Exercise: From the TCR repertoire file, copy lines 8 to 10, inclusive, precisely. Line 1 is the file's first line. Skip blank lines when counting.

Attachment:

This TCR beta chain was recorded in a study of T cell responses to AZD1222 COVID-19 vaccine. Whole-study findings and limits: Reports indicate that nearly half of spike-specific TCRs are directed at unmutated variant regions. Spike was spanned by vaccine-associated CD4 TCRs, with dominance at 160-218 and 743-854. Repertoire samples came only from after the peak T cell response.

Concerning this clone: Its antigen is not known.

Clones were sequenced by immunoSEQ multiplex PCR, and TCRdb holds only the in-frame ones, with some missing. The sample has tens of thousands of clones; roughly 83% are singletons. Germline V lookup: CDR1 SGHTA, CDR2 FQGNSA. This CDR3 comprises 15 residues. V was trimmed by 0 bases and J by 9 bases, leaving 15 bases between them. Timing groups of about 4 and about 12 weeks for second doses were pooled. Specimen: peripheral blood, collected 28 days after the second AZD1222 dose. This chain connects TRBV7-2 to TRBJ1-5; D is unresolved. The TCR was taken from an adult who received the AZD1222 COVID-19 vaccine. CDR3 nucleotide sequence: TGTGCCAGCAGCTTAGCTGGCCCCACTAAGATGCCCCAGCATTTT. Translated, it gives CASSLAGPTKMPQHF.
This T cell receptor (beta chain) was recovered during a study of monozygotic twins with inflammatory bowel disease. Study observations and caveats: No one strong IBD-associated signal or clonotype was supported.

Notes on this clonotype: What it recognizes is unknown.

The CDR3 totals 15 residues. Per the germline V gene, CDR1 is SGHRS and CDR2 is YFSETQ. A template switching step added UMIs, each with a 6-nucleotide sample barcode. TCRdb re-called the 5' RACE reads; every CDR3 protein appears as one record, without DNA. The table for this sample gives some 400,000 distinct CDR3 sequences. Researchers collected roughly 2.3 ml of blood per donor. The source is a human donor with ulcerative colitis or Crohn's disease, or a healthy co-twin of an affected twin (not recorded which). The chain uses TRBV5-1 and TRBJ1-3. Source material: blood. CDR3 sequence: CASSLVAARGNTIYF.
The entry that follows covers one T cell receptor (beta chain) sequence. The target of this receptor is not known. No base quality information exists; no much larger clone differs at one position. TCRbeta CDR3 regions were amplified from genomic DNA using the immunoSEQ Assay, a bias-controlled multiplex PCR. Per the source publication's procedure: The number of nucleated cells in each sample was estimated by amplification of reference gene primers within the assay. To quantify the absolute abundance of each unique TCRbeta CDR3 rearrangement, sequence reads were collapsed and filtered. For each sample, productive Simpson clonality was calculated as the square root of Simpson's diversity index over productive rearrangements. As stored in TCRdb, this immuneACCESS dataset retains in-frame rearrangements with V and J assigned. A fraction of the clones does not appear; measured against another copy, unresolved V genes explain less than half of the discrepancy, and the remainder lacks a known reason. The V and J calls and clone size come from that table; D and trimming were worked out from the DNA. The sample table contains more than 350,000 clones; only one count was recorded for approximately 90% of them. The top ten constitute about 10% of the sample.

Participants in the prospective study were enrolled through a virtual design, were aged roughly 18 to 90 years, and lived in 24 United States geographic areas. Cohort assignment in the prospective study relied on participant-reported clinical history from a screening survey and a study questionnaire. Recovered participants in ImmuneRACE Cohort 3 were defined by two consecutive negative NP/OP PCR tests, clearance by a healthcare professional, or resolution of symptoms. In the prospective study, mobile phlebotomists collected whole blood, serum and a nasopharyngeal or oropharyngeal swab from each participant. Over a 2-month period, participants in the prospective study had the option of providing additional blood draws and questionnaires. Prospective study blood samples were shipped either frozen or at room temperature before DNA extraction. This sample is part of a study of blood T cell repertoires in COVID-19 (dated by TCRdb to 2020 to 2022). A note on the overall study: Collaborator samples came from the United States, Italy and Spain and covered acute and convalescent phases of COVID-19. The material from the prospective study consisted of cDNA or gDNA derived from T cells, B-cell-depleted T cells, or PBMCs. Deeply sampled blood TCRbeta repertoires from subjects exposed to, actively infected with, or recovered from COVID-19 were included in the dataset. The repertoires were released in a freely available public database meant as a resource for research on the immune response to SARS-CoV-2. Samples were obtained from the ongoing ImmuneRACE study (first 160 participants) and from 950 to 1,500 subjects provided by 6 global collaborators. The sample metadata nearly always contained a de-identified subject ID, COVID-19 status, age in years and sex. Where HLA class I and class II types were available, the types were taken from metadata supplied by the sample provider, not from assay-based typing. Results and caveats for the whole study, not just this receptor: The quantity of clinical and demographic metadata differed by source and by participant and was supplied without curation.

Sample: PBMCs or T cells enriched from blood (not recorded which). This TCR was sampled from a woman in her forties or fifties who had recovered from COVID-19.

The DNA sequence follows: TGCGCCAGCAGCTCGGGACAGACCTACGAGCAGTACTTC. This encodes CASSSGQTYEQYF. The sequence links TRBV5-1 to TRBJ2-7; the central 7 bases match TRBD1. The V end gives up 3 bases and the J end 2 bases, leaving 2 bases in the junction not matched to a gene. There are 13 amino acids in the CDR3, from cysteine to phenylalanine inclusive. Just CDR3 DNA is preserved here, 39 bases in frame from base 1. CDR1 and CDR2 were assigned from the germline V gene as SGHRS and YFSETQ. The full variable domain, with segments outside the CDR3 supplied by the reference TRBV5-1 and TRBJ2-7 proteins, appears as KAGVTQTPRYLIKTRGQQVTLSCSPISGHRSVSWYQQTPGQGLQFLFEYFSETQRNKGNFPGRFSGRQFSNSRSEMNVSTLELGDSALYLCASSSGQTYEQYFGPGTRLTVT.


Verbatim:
Participants in the prospective study were enrolled through a virtual design, were aged roughly 18 to 90 years, and lived in 24 United States geographic areas. Cohort assignment in the prospective study relied on participant-reported clinical history from a screening survey and a study questionnaire. Recovered participants in ImmuneRACE Cohort 3 were defined by two consecutive negative NP/OP PCR tests, clearance by a healthcare professional, or resolution of symptoms. In the prospective study, mobile phlebotomists collected whole blood, serum and a nasopharyngeal or oropharyngeal swab from each participant. Over a 2-month period, participants in the prospective study had the option of providing additional blood draws and questionnaires. Prospective study blood samples were shipped either frozen or at room temperature before DNA extraction. This sample is part of a study of blood T cell repertoires in COVID-19 (dated by TCRdb to 2020 to 2022). A note on the overall study: Collaborator samples came from the United States, Italy and Spain and covered acute and convalescent phases of COVID-19. The material from the prospective study consisted of cDNA or gDNA derived from T cells, B-cell-depleted T cells, or PBMCs. Deeply sampled blood TCRbeta repertoires from subjects exposed to, actively infected with, or recovered from COVID-19 were included in the dataset. The repertoires were released in a freely available public database meant as a resource for research on the immune response to SARS-CoV-2. Samples were obtained from the ongoing ImmuneRACE study (first 160 participants) and from 950 to 1,500 subjects provided by 6 global collaborators. The sample metadata nearly always contained a de-identified subject ID, COVID-19 status, age in years and sex. Where HLA class I and class II types were available, the types were taken from metadata supplied by the sample provider, not from assay-based typing. Results and caveats for the whole study, not just this receptor: The quantity of clinical and demographic metadata differed by source and by participant and was supplied without curation.

Sample: PBMCs or T cells enriched from blood (not recorded which). This TCR was sampled from a woman in her forties or fifties who had recovered from COVID-19.

The DNA sequence follows: TGCGCCAGCAGCTCGGGACAGACCTACGAGCAGTACTTC. This encodes CASSSGQTYEQYF. The sequence links TRBV5-1 to TRBJ2-7; the central 7 bases match TRBD1. The V end gives up 3 bases and the J end 2 bases, leaving 2 bases in the junction not matched to a gene. There are 13 amino acids in the CDR3, from cysteine to phenylalanine inclusive. Just CDR3 DNA is preserved here, 39 bases in frame from base 1. CDR1 and CDR2 were assigned from the germline V gene as SGHRS and YFSETQ. The full variable domain, with segments outside the CDR3 supplied by the reference TRBV5-1 and TRBJ2-7 proteins, appears as KAGVTQTPRYLIKTRGQQVTLSCSPISGHRSVSWYQQTPGQGLQFLFEYFSETQRNKGNFPGRFSGRQFSNSRSEMNVSTLELGDSALYLCASSSGQTYEQYFGPGTRLTVT.